Because a reverse mortgage allows you access to home equity, your income can improve dramatically. Increased income, however, can have an impact on government sponsored programs, specifically Medicaid and Medicare.
First the good news–taking out a reverse mortgage will have no impact on your Medicare coverage, or, for that matter, your Social Security payments. * Medicaid coverage is more complicated, but it’s still possible to take out a reverse mortgage and continue to receive Medicaid coverage.
Medicaid is a government-sponsored program designed to help low-income individuals handle health costs. To be eligible, an individual can only have liquid assets of $2,000 or less at the end of each month. Couples have a maximum allowance of $3,000. Your home and one car are exempt when calculating monthly assets.
This means it’s possible for a reverse mortgage to push you over Medicaid’s maximum monthly limits. Should you want to maintain Medicaid coverage, you have two options.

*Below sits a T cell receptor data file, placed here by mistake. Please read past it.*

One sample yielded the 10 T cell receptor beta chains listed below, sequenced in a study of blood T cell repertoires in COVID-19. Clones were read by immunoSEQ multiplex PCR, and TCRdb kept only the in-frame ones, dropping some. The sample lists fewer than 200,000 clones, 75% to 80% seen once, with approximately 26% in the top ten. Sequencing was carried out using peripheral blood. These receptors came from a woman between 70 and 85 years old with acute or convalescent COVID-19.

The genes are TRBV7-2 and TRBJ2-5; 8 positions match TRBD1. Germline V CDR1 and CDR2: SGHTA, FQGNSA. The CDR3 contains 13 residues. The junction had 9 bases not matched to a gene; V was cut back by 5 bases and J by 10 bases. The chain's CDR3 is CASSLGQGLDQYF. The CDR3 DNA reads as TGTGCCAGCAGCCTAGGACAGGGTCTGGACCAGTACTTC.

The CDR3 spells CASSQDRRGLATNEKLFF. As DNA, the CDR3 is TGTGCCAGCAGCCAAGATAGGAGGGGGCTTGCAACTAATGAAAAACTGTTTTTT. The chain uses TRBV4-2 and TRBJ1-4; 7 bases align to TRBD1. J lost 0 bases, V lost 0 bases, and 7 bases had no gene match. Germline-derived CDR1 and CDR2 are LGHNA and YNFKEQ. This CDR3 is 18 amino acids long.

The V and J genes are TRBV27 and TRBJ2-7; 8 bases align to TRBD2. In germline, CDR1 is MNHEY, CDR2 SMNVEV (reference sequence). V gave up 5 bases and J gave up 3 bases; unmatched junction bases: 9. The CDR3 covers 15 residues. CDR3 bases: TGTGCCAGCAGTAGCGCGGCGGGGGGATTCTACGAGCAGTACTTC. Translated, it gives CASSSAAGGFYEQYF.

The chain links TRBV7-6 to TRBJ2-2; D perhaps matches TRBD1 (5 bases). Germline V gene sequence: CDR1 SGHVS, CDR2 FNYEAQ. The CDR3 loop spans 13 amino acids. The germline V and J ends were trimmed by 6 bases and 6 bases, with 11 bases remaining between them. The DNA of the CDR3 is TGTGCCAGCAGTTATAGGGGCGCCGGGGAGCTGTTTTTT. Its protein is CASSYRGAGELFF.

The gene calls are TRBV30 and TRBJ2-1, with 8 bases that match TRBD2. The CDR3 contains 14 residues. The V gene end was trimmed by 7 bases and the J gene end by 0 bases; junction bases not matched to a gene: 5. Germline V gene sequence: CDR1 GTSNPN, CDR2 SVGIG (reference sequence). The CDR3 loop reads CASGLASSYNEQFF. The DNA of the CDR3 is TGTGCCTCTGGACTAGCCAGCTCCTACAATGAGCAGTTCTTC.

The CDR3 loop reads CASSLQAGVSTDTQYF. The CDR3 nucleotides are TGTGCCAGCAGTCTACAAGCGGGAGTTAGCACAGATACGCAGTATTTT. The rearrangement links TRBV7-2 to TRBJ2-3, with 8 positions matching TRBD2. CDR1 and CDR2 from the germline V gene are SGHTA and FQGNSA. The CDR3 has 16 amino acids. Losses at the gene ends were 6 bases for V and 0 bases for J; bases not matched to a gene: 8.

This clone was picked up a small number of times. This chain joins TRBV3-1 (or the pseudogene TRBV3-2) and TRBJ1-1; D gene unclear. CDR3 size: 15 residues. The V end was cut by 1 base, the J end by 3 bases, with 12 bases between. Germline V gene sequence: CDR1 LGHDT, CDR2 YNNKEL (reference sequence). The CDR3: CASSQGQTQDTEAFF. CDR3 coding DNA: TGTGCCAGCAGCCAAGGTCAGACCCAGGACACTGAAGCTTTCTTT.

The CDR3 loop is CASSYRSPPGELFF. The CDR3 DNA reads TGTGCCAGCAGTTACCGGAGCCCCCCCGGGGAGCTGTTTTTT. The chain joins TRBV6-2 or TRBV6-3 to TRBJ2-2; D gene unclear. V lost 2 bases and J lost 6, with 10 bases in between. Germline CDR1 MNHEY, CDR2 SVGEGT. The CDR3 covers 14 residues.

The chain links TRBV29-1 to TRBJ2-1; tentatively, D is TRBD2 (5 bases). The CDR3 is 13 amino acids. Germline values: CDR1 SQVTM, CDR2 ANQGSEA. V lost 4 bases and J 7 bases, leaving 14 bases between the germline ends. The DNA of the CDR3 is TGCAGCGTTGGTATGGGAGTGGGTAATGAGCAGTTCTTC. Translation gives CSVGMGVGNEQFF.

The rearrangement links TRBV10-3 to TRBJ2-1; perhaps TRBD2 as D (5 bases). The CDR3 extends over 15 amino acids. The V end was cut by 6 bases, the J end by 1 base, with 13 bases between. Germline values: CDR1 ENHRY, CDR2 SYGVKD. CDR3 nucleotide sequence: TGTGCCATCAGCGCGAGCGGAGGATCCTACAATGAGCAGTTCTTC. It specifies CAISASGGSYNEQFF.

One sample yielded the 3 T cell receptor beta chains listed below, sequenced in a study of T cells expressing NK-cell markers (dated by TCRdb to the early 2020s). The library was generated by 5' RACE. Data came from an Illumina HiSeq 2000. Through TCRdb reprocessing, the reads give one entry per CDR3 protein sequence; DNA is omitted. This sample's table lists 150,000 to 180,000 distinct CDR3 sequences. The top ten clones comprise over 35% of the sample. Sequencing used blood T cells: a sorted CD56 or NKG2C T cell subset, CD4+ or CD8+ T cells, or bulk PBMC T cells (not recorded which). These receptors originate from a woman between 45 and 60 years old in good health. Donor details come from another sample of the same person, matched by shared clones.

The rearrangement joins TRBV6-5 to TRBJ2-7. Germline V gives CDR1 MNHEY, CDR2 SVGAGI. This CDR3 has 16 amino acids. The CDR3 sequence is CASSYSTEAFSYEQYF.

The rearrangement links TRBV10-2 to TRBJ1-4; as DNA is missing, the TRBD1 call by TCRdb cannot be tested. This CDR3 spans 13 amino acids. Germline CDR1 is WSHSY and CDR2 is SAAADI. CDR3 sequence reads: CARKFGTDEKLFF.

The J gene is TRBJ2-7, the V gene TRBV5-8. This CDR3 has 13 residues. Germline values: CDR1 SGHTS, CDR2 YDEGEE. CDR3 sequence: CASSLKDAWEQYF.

The first is to take your reverse mortgage payout as a lump sum and spend it immediately. In most cases this is an ill-advised move but might be worth considering if you’re taking out the mortgage to immediately pay off a large debt.
If, however, you’re looking to increase your monthly income, you should discuss the advantages of an adjustable rate home mortgage with your lender. With an adjustable rate reverse mortgage, you can set monthly payments that, when added to your other liquid assets, do not push you over Medicaid’s monthly allowance.
You should also discuss what will happen if you’re no longer able to live in your home. Should this eventuality arise, the mortgage debt must be settled. If you have significant equity when you settle the debt, the sudden influx of capital could result in the loss of Medicaid benefits. If your health is declining and you feel you’ll need nursing home care soon, a reverse mortgage may not be the best financial solution for your needs.
Reverse mortgages and Medicaid benefits don’t have to be mutually exclusive. You do, however, need to fully understand how the two interact. To gain a complete understanding of the situations described within this article as well as the potential effects a reverse mortgage may have on Medicare, Medicaid and SSI, please consult with your financial adviser or an elder law attorney who specializes in these matters.